BOISE, Idaho — Attorneys representing a transgender woman in an Idaho men’s prison who has sued the state to receive gender confirmation surgery accused the state in a new court document of trying to “manufacture an issue” in the case for the U.S. Supreme Court to review.
The Idaho Press reports Adree Edmo, 32, is set to receive gender confirmation surgery in July, according to a court document filed Monday. Gender confirmation surgery is a treatment for severe gender dysphoria, a condition in which the dissonance between a person’s gender at birth and the gender with which they identify is significant and distressing for the person. Prison doctors diagnosed Edmo with the condition in 2012, and while she received treatment for it, doctors have not recommended the surgery, saying they didn’t believe it was necessary.
In 2017, Edmo filed a lawsuit against the state and the Idaho Department of Correction’s health care partner, Corizon Health, saying they had violated her 8th Amendment right against cruel and unusual punishment. Both a federal district court and an appellate court ruled in Edmo’s favor — meaning she would be only the second prisoner in the country to receive the procedure while incarcerated. Earlier this month, the state’s attorneys asked the U.S. Supreme Court to weigh in, but justices have not yet said if they will.
The state also asked for a stay on the July surgery date, and the response Edmo’s attorneys filed Monday argued against that. Edmo was sentenced for sexually abusing a 15-year-old boy and is currently at the Idaho State Correctional Center south of Boise. Her sentence will be satisfied in July 2021.
“A stay removing that surgery date from the calendar would consign Ms. Edmo to another year of ‘escalating risks of self-surgery, suicide, and emotional decompensation’ … which vastly outweigh any harm to (the state and Corizon Health),” according to the response.
The state’s attorneys, in asking the U.S. Supreme Court to hear the case, argued the 9th Circuit Court of Appeals “constitutionalized” the World Professional Association of Transgender Health Standards of Care — meaning judges took those standards and treated them as if they were the Constitution. The standards are considered the generally accepted guidelines for when gender confirmation surgery is necessary to treat gender dysphoria.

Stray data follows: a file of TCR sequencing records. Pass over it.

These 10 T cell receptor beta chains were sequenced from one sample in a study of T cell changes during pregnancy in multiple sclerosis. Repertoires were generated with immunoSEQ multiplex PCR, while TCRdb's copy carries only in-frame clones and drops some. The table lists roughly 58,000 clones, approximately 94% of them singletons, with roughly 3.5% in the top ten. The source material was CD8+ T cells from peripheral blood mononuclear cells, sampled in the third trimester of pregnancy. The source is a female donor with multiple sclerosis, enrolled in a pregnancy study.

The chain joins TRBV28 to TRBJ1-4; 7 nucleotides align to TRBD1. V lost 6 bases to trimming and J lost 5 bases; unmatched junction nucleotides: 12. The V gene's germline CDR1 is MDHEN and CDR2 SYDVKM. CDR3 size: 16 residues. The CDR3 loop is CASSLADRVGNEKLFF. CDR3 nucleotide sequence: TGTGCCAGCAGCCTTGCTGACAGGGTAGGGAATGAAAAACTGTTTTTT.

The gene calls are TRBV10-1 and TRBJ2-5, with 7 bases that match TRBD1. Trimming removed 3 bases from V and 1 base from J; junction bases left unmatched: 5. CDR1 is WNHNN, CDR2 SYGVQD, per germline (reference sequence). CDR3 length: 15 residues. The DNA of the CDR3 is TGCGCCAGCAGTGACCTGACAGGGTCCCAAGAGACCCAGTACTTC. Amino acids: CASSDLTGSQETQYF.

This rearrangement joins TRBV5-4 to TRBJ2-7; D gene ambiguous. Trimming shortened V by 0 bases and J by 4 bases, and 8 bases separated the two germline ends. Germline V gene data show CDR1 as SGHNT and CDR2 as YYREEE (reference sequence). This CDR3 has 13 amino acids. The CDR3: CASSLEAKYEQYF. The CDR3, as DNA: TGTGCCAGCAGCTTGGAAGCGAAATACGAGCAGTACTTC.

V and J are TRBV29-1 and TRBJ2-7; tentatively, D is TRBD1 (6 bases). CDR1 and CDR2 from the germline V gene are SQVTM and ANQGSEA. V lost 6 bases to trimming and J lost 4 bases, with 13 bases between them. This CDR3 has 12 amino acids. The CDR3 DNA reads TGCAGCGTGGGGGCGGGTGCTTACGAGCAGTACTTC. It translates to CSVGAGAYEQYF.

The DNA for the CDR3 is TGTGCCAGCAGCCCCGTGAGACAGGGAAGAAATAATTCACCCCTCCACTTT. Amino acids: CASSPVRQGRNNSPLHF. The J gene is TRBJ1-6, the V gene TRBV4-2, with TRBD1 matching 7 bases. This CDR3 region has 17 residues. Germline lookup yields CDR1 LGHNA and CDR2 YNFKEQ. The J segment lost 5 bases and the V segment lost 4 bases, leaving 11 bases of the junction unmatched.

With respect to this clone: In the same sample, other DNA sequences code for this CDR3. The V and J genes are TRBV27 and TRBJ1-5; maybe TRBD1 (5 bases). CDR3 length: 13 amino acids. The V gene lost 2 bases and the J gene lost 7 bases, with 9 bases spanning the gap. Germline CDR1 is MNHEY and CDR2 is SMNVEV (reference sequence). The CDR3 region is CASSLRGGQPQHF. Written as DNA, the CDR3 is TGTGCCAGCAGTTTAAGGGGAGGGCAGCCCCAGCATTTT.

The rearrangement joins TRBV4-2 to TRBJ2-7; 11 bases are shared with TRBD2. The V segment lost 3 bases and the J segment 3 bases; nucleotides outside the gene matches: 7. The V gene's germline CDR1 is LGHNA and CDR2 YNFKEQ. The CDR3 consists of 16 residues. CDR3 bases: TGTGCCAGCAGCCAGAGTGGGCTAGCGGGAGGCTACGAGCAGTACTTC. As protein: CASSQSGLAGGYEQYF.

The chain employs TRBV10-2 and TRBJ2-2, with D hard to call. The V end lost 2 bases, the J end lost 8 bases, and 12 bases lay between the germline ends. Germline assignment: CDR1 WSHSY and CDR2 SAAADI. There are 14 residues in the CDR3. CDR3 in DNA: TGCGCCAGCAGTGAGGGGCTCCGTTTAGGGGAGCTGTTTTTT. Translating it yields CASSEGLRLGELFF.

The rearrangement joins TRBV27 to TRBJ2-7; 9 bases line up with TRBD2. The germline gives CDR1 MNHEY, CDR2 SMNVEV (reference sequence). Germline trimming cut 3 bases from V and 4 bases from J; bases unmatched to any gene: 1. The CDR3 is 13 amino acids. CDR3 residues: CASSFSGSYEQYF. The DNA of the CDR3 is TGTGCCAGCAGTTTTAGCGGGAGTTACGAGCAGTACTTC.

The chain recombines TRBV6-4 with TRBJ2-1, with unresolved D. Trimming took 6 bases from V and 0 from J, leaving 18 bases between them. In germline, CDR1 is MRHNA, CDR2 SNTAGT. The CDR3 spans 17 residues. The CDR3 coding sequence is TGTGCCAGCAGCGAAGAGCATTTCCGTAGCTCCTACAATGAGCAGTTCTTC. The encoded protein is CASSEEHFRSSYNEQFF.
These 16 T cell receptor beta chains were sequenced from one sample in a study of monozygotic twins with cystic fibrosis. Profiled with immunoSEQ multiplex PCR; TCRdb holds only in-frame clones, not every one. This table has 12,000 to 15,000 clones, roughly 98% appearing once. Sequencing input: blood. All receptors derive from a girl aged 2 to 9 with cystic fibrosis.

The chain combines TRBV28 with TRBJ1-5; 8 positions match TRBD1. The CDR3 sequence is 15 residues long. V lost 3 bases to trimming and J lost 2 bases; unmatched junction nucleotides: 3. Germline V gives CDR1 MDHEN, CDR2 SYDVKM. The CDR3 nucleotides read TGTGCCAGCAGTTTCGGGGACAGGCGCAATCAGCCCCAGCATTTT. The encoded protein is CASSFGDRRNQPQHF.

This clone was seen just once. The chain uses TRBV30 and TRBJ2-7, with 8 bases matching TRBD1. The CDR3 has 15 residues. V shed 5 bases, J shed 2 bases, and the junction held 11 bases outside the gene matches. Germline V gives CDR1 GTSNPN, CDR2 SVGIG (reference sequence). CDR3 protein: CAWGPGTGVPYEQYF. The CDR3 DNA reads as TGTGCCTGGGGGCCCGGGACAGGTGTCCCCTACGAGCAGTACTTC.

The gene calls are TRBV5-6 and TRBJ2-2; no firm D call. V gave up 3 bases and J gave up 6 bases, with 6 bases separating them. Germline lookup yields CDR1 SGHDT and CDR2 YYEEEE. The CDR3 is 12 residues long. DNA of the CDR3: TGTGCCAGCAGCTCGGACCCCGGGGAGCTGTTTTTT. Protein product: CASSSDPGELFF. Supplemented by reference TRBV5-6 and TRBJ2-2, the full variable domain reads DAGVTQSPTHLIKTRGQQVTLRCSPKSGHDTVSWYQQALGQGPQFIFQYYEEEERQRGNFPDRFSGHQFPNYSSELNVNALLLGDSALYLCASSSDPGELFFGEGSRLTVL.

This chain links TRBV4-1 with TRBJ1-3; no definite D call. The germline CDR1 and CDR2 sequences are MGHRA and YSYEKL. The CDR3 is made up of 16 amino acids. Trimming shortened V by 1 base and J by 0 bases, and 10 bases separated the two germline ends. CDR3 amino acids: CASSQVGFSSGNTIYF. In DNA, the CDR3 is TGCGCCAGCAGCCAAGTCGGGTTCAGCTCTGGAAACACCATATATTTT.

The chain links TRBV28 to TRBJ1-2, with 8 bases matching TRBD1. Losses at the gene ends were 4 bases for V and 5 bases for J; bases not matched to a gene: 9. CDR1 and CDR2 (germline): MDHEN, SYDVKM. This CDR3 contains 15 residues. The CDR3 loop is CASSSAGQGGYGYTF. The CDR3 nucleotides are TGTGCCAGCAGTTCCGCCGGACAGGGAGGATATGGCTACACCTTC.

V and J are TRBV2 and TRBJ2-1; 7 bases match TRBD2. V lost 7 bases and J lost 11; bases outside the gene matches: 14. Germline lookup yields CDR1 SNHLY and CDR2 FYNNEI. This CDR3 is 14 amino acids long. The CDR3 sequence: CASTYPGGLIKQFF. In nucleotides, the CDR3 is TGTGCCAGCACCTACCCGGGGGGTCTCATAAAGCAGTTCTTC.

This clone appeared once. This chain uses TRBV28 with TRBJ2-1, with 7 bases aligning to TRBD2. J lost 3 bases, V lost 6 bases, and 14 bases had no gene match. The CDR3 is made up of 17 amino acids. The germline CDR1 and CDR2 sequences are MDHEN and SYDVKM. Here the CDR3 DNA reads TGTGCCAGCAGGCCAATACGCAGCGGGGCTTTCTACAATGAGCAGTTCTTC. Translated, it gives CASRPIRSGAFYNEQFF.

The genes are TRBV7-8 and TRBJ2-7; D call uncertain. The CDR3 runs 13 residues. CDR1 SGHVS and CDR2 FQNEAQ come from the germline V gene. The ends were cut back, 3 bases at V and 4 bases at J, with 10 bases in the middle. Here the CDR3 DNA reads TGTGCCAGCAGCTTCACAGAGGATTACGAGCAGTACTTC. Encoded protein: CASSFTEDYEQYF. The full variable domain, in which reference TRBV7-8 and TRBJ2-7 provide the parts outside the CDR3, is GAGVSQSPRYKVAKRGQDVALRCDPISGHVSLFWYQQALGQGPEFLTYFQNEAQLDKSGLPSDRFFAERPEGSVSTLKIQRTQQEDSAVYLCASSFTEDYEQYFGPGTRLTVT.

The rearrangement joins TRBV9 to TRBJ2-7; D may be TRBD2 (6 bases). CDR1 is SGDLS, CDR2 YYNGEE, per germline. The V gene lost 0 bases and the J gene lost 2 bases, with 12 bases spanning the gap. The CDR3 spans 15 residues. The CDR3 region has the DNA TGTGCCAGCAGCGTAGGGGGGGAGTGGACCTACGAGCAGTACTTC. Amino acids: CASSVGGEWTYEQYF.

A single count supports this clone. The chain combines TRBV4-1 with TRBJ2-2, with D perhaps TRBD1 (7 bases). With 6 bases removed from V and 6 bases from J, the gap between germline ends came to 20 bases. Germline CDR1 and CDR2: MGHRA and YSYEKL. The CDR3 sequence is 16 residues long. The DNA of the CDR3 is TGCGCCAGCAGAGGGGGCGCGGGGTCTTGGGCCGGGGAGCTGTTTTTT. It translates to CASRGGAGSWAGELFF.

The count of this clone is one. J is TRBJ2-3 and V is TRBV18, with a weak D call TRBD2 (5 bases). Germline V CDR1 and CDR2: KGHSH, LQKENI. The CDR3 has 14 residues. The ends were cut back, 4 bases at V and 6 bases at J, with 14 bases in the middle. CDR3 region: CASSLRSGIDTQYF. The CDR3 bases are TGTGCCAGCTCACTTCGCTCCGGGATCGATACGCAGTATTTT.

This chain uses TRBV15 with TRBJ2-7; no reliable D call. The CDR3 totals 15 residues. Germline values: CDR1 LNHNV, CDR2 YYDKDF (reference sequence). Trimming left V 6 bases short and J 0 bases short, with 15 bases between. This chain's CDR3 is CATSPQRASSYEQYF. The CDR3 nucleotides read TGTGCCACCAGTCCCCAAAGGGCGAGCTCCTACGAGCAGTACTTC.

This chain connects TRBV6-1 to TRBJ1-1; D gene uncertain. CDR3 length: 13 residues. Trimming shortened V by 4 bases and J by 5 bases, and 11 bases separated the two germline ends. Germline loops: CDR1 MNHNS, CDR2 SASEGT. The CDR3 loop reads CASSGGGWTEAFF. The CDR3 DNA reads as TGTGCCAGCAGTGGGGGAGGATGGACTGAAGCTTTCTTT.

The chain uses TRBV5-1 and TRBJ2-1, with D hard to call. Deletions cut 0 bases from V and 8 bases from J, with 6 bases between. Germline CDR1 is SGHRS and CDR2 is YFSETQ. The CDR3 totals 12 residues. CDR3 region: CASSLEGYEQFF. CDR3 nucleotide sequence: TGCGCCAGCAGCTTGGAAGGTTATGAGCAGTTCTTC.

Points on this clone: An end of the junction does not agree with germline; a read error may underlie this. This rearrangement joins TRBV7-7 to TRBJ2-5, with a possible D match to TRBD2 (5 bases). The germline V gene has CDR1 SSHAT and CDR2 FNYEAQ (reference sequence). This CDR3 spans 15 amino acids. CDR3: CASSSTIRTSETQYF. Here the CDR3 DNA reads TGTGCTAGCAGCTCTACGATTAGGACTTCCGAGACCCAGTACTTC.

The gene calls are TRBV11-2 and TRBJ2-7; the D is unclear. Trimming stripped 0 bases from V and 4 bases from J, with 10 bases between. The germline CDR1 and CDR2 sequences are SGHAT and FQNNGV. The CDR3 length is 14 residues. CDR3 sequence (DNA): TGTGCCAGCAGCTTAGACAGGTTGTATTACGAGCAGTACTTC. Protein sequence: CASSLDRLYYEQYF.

“By constitutionalizing a right to controversial medical treatments with complex practical ramifications simply based on the views of an advocacy organization, the Ninth Circuit has tied the hands of prison providers and administrators,” attorneys representing the state wrote in their application for a stay earlier this month.
But Edmo’s attorneys argued the case has never been about anyone other than Edmo herself — the question is simply whether the treatment was right for Edmo, and whether the Idaho Department of Correction and Corizon Health violated her 8th Amendment rights by not providing the surgery. Her attorneys quote the 9th Circuit Court of Appeals’ decision as urging the state to move forward with the surgery and also writing that they “emphatically do not speak to other cases.”
Edmo’s attorneys argue pushing back the surgery poses a risk to Edmo herself — she has tried to self-castrate herself in prison twice already, and it’s possible she could do so again if she does not receive gender confirmation surgery, according to the document.
According to Deborah Ferguson, one of Edmo’s attorneys, U.S. Supreme Court Associate Justice Elena Kagan ordered the response to the state’s request for a stay to be filed by Monday afternoon. With both the request for a stay and the response to it in hand, justices can decide whether Edmo’s surgery should be pushed back.
Marissa Morrison Hyer, spokeswoman for Gov. Brad Little, did not immediately return an email seeking comment Monday afternoon.
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